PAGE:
Anything is possible

After nearly four days straight on the road (and sea) from Marrakech, Morocco, I have successfully hitchhiked back to the Casa in Amsterdam.

My route:

Wednesday-- Left Marrakech in the afternoon, wound up getting stuck in Rabat by night, spontaneously hosted by a boy I met in the streets in the Ville Nouvelle, who wound up living in a "very modest" but very kind little cement block home in Salé AND, coincidentally, being a mutual friend of my friend Mounir, from Marrakech.

Thursday-- Left Salé in the morning by a small route nacional which took me to the highway, on and off, picked up by many Moroccans who confused me for a Moroccan girl, and I wound up having to speak my limited Arabic to get by, as none of them could speak any French. Later, I was picked up by a very friendly Spaniard working for an NGO in Tetouan and still afterwards, I found myself getting blown off the road by hardcore winds in Assilah while walking along the impressive coastline... And getting a ride straight to the entrance to the port in Tanger, where I promptly met a Spanish truck driver who agreed to take me onto the ferry for free. After waiting many long hours in a line that went nowhere, in a truck that wasn't moving, we got through security and customs and loaded onto the ferry just as the sun was setting.

Friday started just as we were exiting the ferry in Algeciras. I'm lucky that my driver was one of only two to complete all of the necessary paperwork while onboard to ensure that we'd be able to leave the port before it officially closes for the night. We continued onward toward Granada. He eventually left me somewhere near Alicante not long after the sun had risen. Perfect.
The next rides were shorter, from Spaniards who normally don't take hitchhikers but are nevertheless happy to have me onboard with them and chat me up for some hours as we move slowly up the coast toward Barcelona. Near the border of France, at the very last service station in Spain, I met a Dutch driver and magically convinced him to take me, despite his initial nervousness...He was driving medical supplies for his father's company and normally doesn't take hitchhikers, but he quickly warmed up and was by far the luckiest and longest ride I've ever had. He dropped me at the door to Casa Robino on early Saturday evening around 17h30, after much music, conversation, and radically changing weather conditions throughout our long journey.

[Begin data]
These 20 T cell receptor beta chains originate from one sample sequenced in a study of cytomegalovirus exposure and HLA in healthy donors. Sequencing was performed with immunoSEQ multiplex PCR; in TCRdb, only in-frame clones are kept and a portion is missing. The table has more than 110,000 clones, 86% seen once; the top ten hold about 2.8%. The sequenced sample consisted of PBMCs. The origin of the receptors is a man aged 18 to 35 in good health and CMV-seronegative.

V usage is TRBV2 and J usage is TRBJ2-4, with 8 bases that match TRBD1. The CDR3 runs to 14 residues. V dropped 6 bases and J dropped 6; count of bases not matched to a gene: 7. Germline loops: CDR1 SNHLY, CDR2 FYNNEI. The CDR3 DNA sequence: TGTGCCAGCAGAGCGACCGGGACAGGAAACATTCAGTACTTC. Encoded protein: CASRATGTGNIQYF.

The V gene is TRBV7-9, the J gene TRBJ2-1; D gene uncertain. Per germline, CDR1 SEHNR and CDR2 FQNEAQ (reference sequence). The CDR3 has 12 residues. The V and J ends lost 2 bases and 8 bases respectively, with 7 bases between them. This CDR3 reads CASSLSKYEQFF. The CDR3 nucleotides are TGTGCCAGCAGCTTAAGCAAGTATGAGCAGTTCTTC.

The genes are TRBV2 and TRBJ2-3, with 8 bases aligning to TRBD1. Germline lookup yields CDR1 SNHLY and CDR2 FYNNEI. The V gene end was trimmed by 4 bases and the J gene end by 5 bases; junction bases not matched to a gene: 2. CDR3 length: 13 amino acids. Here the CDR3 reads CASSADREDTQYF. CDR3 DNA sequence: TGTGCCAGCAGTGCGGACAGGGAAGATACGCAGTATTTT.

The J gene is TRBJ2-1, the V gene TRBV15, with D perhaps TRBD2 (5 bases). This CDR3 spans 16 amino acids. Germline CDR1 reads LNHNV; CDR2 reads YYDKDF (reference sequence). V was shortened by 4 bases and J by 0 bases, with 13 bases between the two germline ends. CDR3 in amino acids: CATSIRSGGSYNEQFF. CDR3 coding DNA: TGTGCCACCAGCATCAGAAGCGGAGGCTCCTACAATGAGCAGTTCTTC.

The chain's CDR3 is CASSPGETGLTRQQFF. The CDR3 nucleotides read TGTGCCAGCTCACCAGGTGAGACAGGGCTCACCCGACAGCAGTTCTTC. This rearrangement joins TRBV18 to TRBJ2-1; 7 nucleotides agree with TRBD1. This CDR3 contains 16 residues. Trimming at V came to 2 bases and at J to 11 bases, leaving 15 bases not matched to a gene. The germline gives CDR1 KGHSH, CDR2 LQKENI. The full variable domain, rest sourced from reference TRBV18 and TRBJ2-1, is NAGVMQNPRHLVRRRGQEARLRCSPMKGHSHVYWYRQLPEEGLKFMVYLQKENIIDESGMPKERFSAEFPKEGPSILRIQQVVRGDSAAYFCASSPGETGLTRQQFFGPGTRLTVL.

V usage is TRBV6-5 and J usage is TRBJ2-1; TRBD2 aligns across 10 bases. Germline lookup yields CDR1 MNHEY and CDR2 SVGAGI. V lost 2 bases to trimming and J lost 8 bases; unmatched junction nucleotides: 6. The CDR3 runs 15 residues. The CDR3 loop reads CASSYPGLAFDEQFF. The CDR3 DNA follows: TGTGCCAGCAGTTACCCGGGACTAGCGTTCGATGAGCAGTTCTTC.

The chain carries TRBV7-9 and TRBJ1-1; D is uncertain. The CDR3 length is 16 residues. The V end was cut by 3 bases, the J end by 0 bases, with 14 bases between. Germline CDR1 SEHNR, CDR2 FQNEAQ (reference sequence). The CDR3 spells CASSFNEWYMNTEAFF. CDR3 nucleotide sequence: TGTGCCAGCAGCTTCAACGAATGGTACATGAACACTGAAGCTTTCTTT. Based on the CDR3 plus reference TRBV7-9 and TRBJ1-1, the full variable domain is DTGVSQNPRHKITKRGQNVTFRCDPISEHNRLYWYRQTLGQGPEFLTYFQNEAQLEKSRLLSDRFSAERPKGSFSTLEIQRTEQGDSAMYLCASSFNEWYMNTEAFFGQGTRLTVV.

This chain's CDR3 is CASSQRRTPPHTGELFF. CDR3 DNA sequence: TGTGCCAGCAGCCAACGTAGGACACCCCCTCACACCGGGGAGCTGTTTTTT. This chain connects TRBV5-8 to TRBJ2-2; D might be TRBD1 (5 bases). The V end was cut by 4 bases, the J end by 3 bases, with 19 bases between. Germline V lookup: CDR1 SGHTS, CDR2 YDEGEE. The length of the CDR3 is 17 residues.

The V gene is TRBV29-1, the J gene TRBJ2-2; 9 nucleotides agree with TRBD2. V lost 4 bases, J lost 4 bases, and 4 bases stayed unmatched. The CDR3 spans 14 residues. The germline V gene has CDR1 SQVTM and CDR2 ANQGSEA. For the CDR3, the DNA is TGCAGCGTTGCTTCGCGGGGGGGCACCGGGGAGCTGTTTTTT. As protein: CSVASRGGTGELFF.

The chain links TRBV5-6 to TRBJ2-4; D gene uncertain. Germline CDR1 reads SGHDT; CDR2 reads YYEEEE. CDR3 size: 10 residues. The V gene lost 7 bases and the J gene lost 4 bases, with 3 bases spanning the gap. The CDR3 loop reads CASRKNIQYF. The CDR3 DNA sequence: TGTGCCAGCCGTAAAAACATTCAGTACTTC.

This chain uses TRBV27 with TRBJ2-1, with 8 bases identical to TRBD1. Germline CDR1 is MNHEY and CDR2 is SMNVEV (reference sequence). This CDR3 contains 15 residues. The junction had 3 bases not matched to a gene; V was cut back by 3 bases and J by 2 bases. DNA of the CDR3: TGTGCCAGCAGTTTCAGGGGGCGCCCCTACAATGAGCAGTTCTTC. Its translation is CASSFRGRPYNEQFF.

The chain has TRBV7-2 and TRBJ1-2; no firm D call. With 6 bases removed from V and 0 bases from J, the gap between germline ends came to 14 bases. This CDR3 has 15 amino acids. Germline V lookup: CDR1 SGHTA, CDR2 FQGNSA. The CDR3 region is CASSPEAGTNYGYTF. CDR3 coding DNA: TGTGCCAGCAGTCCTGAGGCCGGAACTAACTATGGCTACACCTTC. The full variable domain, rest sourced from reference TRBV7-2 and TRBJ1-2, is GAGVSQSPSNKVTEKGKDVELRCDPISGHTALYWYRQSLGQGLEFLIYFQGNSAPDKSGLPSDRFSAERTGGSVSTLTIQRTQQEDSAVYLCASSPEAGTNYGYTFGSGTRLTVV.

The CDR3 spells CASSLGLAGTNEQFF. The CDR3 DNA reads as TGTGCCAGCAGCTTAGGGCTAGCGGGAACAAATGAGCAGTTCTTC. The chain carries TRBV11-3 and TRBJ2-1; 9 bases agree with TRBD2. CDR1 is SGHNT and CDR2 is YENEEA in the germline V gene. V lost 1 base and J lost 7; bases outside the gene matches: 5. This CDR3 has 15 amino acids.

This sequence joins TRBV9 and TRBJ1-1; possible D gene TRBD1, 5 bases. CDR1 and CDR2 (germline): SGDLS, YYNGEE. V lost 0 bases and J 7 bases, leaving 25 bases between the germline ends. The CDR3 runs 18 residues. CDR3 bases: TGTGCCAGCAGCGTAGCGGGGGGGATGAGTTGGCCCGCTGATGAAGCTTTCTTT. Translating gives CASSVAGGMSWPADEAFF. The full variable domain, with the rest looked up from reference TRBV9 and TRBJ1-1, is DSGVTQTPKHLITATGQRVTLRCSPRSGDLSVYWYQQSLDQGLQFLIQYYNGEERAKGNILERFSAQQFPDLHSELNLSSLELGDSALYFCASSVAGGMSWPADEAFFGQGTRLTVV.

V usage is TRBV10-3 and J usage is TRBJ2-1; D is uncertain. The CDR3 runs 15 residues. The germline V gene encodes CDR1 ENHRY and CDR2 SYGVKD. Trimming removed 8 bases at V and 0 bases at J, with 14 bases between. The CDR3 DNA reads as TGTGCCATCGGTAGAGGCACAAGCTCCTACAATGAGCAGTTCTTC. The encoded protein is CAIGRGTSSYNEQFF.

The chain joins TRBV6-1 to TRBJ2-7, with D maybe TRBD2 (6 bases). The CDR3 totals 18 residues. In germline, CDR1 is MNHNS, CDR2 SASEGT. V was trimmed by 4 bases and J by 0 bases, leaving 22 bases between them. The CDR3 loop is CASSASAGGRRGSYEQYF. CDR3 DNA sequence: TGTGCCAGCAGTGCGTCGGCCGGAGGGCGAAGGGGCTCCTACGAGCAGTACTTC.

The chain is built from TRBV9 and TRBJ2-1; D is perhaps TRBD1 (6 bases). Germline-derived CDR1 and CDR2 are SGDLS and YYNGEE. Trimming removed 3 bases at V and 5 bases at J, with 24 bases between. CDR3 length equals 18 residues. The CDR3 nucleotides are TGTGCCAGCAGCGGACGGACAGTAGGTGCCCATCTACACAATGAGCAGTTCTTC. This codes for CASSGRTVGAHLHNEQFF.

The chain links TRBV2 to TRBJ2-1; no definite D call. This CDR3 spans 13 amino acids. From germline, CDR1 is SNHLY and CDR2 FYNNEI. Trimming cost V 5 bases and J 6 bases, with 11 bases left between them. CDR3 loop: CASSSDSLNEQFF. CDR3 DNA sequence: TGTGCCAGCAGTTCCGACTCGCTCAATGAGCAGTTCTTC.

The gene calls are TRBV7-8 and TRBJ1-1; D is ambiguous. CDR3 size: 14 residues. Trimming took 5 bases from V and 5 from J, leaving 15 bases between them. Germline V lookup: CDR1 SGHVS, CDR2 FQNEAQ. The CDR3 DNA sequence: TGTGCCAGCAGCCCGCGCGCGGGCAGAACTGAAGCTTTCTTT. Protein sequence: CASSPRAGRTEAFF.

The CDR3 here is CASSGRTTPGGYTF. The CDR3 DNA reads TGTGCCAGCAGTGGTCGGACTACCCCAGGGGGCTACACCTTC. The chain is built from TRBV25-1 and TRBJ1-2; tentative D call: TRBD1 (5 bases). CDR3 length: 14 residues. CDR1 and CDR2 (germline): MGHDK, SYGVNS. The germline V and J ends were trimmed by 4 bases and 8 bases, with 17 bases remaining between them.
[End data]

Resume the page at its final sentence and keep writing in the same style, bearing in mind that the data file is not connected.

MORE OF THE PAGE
I actually made it here much quicker than I originally had thought was possible. This is proof that anything IS possible.



P.S. Why am I "access denied" when i want to edit the fact that my name is misspelled under "current hosts"?


guest's picture

It's Meant to Be

In fact, I've known her for a year thru the 'net.

I look at it as an investment in the future. Amylin needs to have a working camera with her. To document her incredible life. It's a contribution to the world that she would share her adventures.

By the way, looks like you've been cooking up a storm, Amylin!

I hope you all had a delicious thanksgiving at Casa Robino! ...even if its just an american holiday.


amylin's picture

I wrote this just as I

I wrote this just as I arrived at the Casa; it's about the hitch-trip, not the first few hours in the Casa. It's my umpteenth time here, and everyone here already knows I love them; I don't have to repeat it.

Paxus's picture

If you'll let me make

If you'll let me make suggestions, what is missing form this post is more detail of your experience at Casa Robino itself. The conversation, the connection with people who understand what your doing and dont think your crazy or taking foolish risks. The sentiment that reflects why this transient house with different people everytime you visit can actually feel stable and like home.

And i would post (if i were you) that you got this fab camera from someone you only slightly know and how appreciative youare about it and how it will improve the graphical quality of the blog.

if you dont want these types of suggestions, i will back off.